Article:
Andalusia Travel: The Wonders of Seville – the Giralda, Real Alcazar, Plaza de España, the Archivo de Indias
My goal was to visit some of the most well-known sites of Seville, including the Giralda. But the layout of downtown Seville with its narrow and confusing street patterns had me ask the locals about five times before I found Seville’s most well-known landmark. The Giralda is the belltower of the Cathedral of Seville, a former minaret whose construction was started in 1184. After the reconquest of Seville from the Moors in 1248, the city’s mosque was turned into a church, and Gothic and Baroque elements were added to the tower. During the Renaissance it was expanded. The Giralda has become the inspiration for many other towers across the world, including the Ferry Building in San Francisco and the Biltmore Hotel in Miami.
There was a huge lineup in front of the cathedral, so I decided to explore the winding streets of the Barrio de Santa Cruz – Seville’s former Jewish quarter. The narrow streets hold cozy restaurants, bistros and souvenir shops. From the Barrio de Santa Cruz I then walked to the Plaza de España, the site of the Spanish pavilion that was built for the 1929 Ibero-American World Fair. Located inside Maria Luisa Park, this large complex is a mix of Renaissance Revival, Art Deco and Neo-Mudejar styles. In front of a huge half-circle of buildings is a large moat with attractive bridges. Today the Plaza de España houses a variety of government offices while it is also hugely popular with the tourists.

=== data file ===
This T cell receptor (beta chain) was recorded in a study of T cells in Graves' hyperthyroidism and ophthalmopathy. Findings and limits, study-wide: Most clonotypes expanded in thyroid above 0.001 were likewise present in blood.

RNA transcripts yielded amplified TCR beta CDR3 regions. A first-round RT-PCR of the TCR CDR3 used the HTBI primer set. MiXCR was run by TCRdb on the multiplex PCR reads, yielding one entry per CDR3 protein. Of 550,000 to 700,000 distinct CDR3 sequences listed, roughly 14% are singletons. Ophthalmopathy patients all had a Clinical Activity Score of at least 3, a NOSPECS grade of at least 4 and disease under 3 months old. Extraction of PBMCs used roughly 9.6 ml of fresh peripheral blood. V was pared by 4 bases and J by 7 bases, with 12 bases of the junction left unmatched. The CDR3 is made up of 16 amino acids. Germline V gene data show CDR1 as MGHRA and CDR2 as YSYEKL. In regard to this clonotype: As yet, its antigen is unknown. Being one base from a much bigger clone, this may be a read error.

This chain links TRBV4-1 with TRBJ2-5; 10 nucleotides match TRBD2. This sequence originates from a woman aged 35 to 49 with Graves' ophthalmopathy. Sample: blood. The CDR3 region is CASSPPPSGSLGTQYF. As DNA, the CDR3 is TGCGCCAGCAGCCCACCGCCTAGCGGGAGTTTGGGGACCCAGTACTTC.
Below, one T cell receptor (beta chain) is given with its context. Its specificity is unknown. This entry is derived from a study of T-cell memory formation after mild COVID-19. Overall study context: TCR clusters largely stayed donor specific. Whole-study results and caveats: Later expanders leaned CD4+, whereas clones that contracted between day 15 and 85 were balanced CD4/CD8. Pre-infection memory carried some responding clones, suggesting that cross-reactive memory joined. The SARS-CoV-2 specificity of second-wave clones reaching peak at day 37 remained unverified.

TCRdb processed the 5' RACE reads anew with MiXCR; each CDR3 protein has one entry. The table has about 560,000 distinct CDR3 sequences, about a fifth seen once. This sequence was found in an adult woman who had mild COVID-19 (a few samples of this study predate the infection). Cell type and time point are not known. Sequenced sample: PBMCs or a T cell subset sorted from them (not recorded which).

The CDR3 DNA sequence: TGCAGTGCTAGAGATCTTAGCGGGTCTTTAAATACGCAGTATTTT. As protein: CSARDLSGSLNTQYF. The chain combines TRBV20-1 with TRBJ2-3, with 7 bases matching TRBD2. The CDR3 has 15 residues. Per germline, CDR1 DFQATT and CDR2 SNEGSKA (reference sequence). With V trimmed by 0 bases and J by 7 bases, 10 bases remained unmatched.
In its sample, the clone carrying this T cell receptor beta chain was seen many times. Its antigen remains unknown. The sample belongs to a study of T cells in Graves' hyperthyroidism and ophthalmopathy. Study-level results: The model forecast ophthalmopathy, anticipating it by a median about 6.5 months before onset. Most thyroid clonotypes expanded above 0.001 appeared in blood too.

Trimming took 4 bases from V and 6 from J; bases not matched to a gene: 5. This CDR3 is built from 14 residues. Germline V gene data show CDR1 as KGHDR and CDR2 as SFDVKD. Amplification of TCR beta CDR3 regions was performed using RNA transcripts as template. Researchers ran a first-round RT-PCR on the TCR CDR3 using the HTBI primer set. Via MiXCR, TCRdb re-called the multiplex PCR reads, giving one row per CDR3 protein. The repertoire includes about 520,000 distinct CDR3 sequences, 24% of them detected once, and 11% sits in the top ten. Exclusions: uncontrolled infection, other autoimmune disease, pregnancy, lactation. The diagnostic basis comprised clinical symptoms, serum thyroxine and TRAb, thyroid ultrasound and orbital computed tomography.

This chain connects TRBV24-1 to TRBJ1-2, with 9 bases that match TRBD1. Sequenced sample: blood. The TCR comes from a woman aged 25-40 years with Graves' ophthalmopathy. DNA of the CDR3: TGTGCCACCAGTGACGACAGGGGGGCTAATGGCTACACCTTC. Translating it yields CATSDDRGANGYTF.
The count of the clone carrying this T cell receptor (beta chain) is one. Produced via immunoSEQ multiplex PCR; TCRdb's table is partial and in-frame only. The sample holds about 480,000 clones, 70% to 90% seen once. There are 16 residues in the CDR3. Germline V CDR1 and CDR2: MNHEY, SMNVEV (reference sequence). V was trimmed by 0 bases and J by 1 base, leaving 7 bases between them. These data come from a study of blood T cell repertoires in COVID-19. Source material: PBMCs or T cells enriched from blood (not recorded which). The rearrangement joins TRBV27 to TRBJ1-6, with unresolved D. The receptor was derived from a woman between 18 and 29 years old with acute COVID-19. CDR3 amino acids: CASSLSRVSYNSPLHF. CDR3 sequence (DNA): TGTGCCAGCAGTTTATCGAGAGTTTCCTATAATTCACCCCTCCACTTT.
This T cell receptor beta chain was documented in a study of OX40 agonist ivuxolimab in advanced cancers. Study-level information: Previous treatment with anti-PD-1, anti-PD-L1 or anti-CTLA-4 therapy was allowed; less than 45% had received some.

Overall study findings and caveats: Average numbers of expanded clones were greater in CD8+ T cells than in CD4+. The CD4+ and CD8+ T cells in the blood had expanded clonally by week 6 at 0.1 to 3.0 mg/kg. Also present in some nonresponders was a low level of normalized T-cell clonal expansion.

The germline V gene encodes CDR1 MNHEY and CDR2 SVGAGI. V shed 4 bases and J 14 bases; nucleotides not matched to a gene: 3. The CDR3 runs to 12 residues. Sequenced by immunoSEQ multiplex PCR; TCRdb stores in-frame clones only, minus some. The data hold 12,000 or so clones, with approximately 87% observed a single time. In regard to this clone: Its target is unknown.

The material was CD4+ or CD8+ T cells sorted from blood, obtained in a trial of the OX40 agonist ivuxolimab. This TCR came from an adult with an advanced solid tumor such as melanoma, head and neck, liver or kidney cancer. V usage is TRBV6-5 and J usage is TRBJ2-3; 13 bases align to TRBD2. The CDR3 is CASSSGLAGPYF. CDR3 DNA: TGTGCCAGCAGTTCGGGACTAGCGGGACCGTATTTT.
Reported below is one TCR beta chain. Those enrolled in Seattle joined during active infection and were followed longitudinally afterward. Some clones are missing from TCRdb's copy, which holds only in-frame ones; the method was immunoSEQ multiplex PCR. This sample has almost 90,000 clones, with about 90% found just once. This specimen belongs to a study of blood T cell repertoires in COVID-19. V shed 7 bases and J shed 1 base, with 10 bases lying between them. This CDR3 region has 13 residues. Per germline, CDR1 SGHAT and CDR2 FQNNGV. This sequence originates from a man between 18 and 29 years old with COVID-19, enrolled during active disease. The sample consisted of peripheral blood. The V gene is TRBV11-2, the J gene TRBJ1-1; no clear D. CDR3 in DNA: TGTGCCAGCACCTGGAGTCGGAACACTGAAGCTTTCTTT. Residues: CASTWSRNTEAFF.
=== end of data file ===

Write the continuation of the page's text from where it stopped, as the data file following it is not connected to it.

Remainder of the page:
Towards the late afternoon I hopped on one of the double-decker sightseeing buses to get to know the city better. We started with the Triana neighbourhood across the river, a traditional working class area that is famous for its bull fighters and flamenco. We continued our way through the grounds of Expo 1992 which attracted almost 42 million visitors and put Seville on the map.
Back on the east side of the Guadalquivir River we also drove by the Maestranza, the oldest bullring of Spain whose construction started in 1749. Just a few hundred meters further south was passed by the Torre de Oro, a twelve-sided military watchtower that was built in the early 1200s as a defensive lookout.
As it started to rain I drove back to spend a cozy night in Carmona and rest up for my second day of explorations in Seville. The next morning, Good Friday, I actually managed to find parking next to the Guadalquivir River and had breakfast inside the former Seville Railway Station which has been turned into a shopping centre with several restaurants and cafes. The streets were eerily quiet and the sky was darkening. Rain was definitely in the forecast for April 21, 2011. Unfortunately this meant that the Semana Santa processions would be cancelled for today.